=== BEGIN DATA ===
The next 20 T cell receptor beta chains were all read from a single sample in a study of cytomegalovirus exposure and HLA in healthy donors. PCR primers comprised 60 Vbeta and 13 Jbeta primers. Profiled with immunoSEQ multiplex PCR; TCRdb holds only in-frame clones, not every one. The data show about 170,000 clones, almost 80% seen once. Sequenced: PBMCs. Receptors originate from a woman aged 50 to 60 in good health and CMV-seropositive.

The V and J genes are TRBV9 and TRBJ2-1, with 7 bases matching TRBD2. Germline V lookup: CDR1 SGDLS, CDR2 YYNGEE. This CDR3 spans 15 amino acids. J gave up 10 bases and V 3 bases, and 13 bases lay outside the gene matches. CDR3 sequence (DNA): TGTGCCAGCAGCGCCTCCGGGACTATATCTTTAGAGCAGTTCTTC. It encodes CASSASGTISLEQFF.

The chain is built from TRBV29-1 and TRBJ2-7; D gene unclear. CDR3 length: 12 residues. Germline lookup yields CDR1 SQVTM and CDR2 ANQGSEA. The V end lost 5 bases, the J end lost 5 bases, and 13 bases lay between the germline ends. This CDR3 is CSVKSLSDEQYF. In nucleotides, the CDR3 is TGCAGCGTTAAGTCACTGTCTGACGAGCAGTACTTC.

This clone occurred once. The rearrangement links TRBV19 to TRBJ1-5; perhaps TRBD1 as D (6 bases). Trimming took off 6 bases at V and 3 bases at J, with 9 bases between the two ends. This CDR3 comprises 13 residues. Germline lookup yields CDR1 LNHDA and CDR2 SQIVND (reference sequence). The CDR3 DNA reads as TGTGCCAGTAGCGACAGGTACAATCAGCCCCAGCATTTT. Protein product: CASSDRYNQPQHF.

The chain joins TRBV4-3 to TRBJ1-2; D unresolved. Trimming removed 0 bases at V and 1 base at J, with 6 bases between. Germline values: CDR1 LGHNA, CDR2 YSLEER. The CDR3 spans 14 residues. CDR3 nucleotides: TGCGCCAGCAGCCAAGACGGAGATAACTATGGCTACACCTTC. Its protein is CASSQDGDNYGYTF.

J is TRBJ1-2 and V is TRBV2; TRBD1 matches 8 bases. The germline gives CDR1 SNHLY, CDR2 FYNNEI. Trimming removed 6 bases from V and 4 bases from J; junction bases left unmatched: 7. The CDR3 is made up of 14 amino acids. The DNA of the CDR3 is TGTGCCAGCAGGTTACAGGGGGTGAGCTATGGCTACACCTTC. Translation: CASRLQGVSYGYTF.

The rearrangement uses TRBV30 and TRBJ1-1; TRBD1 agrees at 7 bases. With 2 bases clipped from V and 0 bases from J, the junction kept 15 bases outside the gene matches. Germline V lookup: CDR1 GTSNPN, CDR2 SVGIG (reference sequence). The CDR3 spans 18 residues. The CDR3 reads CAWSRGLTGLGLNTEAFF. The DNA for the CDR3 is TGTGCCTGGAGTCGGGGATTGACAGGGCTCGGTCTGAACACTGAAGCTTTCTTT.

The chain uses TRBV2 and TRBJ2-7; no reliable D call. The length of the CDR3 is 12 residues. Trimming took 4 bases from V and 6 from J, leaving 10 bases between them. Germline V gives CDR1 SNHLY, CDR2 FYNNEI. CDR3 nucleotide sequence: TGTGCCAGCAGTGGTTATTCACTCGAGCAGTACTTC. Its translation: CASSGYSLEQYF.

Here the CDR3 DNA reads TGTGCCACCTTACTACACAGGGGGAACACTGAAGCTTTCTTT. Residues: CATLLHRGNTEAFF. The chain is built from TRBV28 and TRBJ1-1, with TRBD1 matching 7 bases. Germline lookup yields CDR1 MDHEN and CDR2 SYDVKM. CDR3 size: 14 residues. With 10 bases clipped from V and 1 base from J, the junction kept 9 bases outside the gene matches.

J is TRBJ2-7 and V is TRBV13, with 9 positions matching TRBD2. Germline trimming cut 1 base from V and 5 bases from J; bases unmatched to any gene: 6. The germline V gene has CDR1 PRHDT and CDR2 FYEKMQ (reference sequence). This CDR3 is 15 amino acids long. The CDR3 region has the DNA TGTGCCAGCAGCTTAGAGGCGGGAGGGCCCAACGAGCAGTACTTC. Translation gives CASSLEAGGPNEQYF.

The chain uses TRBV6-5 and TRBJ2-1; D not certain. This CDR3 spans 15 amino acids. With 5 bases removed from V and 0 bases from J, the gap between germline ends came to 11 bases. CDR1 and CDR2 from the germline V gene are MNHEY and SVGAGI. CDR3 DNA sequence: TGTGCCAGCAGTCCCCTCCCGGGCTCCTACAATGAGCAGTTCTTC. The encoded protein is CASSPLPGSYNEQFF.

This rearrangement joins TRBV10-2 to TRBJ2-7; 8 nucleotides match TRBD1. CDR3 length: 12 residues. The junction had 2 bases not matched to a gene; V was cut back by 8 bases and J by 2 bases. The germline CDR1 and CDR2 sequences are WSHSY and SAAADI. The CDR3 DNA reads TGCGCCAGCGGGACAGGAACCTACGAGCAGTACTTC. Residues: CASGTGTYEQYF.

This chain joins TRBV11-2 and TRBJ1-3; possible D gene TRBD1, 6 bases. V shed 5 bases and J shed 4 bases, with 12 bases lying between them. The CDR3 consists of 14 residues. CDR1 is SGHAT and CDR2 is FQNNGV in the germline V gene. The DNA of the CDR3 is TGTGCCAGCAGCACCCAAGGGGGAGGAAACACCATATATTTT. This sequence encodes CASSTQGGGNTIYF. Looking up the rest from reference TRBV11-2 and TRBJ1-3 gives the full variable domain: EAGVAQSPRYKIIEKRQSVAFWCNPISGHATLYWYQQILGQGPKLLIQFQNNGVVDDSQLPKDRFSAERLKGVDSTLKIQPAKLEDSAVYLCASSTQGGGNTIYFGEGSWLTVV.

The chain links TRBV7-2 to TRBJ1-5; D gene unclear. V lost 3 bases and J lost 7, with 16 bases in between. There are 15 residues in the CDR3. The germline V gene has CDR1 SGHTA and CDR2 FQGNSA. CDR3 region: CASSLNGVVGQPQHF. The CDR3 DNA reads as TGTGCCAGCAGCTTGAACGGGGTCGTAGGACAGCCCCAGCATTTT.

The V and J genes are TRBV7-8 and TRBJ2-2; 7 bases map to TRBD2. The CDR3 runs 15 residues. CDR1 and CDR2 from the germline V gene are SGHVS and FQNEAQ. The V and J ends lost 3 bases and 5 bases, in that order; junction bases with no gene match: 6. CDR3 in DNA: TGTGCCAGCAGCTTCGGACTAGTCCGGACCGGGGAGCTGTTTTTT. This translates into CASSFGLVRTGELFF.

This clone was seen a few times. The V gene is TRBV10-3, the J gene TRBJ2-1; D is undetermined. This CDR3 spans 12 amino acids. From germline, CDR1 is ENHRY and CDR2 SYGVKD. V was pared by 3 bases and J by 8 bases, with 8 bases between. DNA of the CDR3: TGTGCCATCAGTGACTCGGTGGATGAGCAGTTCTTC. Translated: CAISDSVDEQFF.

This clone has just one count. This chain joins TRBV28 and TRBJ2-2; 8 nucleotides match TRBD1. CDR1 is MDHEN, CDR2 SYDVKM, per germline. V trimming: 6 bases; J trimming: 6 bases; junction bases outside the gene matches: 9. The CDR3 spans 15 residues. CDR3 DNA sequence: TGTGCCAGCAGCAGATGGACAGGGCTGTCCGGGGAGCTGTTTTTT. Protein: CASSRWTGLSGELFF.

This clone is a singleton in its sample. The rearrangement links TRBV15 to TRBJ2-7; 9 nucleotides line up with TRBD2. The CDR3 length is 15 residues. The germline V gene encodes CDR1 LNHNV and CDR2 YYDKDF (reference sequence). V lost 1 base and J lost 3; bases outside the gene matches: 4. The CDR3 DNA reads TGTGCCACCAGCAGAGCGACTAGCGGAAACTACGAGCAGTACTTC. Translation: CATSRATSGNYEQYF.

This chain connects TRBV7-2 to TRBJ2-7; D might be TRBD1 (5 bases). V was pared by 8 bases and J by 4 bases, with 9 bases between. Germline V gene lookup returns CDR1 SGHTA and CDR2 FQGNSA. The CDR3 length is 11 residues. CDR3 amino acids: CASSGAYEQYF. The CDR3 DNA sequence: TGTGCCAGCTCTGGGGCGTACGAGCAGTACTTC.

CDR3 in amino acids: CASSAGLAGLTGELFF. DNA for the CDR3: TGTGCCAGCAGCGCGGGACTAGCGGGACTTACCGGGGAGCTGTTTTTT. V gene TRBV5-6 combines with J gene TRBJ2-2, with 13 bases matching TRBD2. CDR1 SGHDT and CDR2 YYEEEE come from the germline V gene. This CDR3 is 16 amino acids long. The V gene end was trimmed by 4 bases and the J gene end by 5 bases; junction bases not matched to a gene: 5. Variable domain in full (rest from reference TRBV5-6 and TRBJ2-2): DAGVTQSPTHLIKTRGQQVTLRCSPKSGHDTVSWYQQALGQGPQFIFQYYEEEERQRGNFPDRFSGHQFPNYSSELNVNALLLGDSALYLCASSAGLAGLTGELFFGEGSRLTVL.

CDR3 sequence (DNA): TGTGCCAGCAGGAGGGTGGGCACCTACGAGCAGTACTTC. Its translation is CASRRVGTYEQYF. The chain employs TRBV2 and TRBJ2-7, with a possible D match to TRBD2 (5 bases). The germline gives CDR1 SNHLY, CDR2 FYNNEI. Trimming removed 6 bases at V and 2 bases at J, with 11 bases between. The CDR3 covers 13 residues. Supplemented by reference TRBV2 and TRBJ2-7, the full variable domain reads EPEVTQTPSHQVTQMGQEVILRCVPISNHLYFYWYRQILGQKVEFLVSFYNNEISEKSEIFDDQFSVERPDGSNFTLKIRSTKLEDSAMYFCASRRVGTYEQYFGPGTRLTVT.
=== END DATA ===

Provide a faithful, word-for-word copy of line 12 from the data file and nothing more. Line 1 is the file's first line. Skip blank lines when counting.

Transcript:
This rearrangement joins TRBV10-2 to TRBJ2-7; 8 nucleotides match TRBD1. CDR3 length: 12 residues. The junction had 2 bases not matched to a gene; V was cut back by 8 bases and J by 2 bases. The germline CDR1 and CDR2 sequences are WSHSY and SAAADI. The CDR3 DNA reads TGCGCCAGCGGGACAGGAACCTACGAGCAGTACTTC. Residues: CASGTGTYEQYF.